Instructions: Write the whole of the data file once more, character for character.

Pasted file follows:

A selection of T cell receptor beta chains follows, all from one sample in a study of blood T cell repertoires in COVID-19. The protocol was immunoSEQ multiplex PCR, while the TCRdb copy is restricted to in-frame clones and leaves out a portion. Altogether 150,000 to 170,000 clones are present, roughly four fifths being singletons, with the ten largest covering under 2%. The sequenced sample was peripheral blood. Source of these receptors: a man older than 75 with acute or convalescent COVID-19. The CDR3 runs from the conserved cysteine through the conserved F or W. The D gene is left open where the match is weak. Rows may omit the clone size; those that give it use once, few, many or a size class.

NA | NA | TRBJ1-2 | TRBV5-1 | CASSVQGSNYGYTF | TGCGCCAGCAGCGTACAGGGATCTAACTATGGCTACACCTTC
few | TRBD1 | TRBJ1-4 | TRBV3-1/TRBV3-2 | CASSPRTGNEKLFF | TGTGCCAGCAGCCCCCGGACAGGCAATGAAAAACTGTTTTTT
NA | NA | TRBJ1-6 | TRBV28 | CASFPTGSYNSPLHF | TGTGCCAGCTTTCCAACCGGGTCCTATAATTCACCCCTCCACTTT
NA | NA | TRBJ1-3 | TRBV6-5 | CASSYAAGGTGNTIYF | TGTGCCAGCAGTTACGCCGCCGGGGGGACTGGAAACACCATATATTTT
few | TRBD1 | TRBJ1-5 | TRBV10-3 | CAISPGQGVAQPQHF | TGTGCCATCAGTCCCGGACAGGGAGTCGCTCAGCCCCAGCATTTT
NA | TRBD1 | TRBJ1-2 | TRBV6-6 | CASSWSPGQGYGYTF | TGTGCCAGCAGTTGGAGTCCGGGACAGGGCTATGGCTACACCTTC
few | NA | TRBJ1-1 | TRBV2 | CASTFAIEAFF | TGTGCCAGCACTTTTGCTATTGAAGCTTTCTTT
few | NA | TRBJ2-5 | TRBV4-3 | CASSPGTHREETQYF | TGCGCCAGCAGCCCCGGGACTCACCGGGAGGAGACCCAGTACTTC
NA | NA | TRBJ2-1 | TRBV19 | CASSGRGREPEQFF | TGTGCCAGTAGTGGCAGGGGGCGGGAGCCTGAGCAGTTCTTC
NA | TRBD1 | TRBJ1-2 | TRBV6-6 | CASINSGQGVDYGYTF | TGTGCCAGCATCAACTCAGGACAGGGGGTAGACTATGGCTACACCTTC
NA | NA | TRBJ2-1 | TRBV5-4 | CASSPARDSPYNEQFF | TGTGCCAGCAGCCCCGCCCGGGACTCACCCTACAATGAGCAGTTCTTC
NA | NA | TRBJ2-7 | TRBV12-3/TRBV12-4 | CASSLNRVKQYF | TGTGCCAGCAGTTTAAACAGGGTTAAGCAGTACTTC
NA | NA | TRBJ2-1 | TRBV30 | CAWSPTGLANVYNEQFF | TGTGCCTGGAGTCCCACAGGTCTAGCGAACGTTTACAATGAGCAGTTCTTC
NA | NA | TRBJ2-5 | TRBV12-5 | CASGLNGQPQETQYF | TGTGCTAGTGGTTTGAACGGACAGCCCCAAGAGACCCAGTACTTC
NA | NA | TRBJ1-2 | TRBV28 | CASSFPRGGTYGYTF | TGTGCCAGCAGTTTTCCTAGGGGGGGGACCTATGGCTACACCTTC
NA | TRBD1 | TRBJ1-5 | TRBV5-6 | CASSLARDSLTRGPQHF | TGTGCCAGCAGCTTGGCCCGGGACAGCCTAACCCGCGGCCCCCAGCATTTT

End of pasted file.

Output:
A selection of T cell receptor beta chains follows, all from one sample in a study of blood T cell repertoires in COVID-19. The protocol was immunoSEQ multiplex PCR, while the TCRdb copy is restricted to in-frame clones and leaves out a portion. Altogether 150,000 to 170,000 clones are present, roughly four fifths being singletons, with the ten largest covering under 2%. The sequenced sample was peripheral blood. Source of these receptors: a man older than 75 with acute or convalescent COVID-19. The CDR3 runs from the conserved cysteine through the conserved F or W. The D gene is left open where the match is weak. Rows may omit the clone size; those that give it use once, few, many or a size class.

NA | NA | TRBJ1-2 | TRBV5-1 | CASSVQGSNYGYTF | TGCGCCAGCAGCGTACAGGGATCTAACTATGGCTACACCTTC
few | TRBD1 | TRBJ1-4 | TRBV3-1/TRBV3-2 | CASSPRTGNEKLFF | TGTGCCAGCAGCCCCCGGACAGGCAATGAAAAACTGTTTTTT
NA | NA | TRBJ1-6 | TRBV28 | CASFPTGSYNSPLHF | TGTGCCAGCTTTCCAACCGGGTCCTATAATTCACCCCTCCACTTT
NA | NA | TRBJ1-3 | TRBV6-5 | CASSYAAGGTGNTIYF | TGTGCCAGCAGTTACGCCGCCGGGGGGACTGGAAACACCATATATTTT
few | TRBD1 | TRBJ1-5 | TRBV10-3 | CAISPGQGVAQPQHF | TGTGCCATCAGTCCCGGACAGGGAGTCGCTCAGCCCCAGCATTTT
NA | TRBD1 | TRBJ1-2 | TRBV6-6 | CASSWSPGQGYGYTF | TGTGCCAGCAGTTGGAGTCCGGGACAGGGCTATGGCTACACCTTC
few | NA | TRBJ1-1 | TRBV2 | CASTFAIEAFF | TGTGCCAGCACTTTTGCTATTGAAGCTTTCTTT
few | NA | TRBJ2-5 | TRBV4-3 | CASSPGTHREETQYF | TGCGCCAGCAGCCCCGGGACTCACCGGGAGGAGACCCAGTACTTC
NA | NA | TRBJ2-1 | TRBV19 | CASSGRGREPEQFF | TGTGCCAGTAGTGGCAGGGGGCGGGAGCCTGAGCAGTTCTTC
NA | TRBD1 | TRBJ1-2 | TRBV6-6 | CASINSGQGVDYGYTF | TGTGCCAGCATCAACTCAGGACAGGGGGTAGACTATGGCTACACCTTC
NA | NA | TRBJ2-1 | TRBV5-4 | CASSPARDSPYNEQFF | TGTGCCAGCAGCCCCGCCCGGGACTCACCCTACAATGAGCAGTTCTTC
NA | NA | TRBJ2-7 | TRBV12-3/TRBV12-4 | CASSLNRVKQYF | TGTGCCAGCAGTTTAAACAGGGTTAAGCAGTACTTC
NA | NA | TRBJ2-1 | TRBV30 | CAWSPTGLANVYNEQFF | TGTGCCTGGAGTCCCACAGGTCTAGCGAACGTTTACAATGAGCAGTTCTTC
NA | NA | TRBJ2-5 | TRBV12-5 | CASGLNGQPQETQYF | TGTGCTAGTGGTTTGAACGGACAGCCCCAAGAGACCCAGTACTTC
NA | NA | TRBJ1-2 | TRBV28 | CASSFPRGGTYGYTF | TGTGCCAGCAGTTTTCCTAGGGGGGGGACCTATGGCTACACCTTC
NA | TRBD1 | TRBJ1-5 | TRBV5-6 | CASSLARDSLTRGPQHF | TGTGCCAGCAGCTTGGCCCGGGACAGCCTAACCCGCGGCCCCCAGCATTTT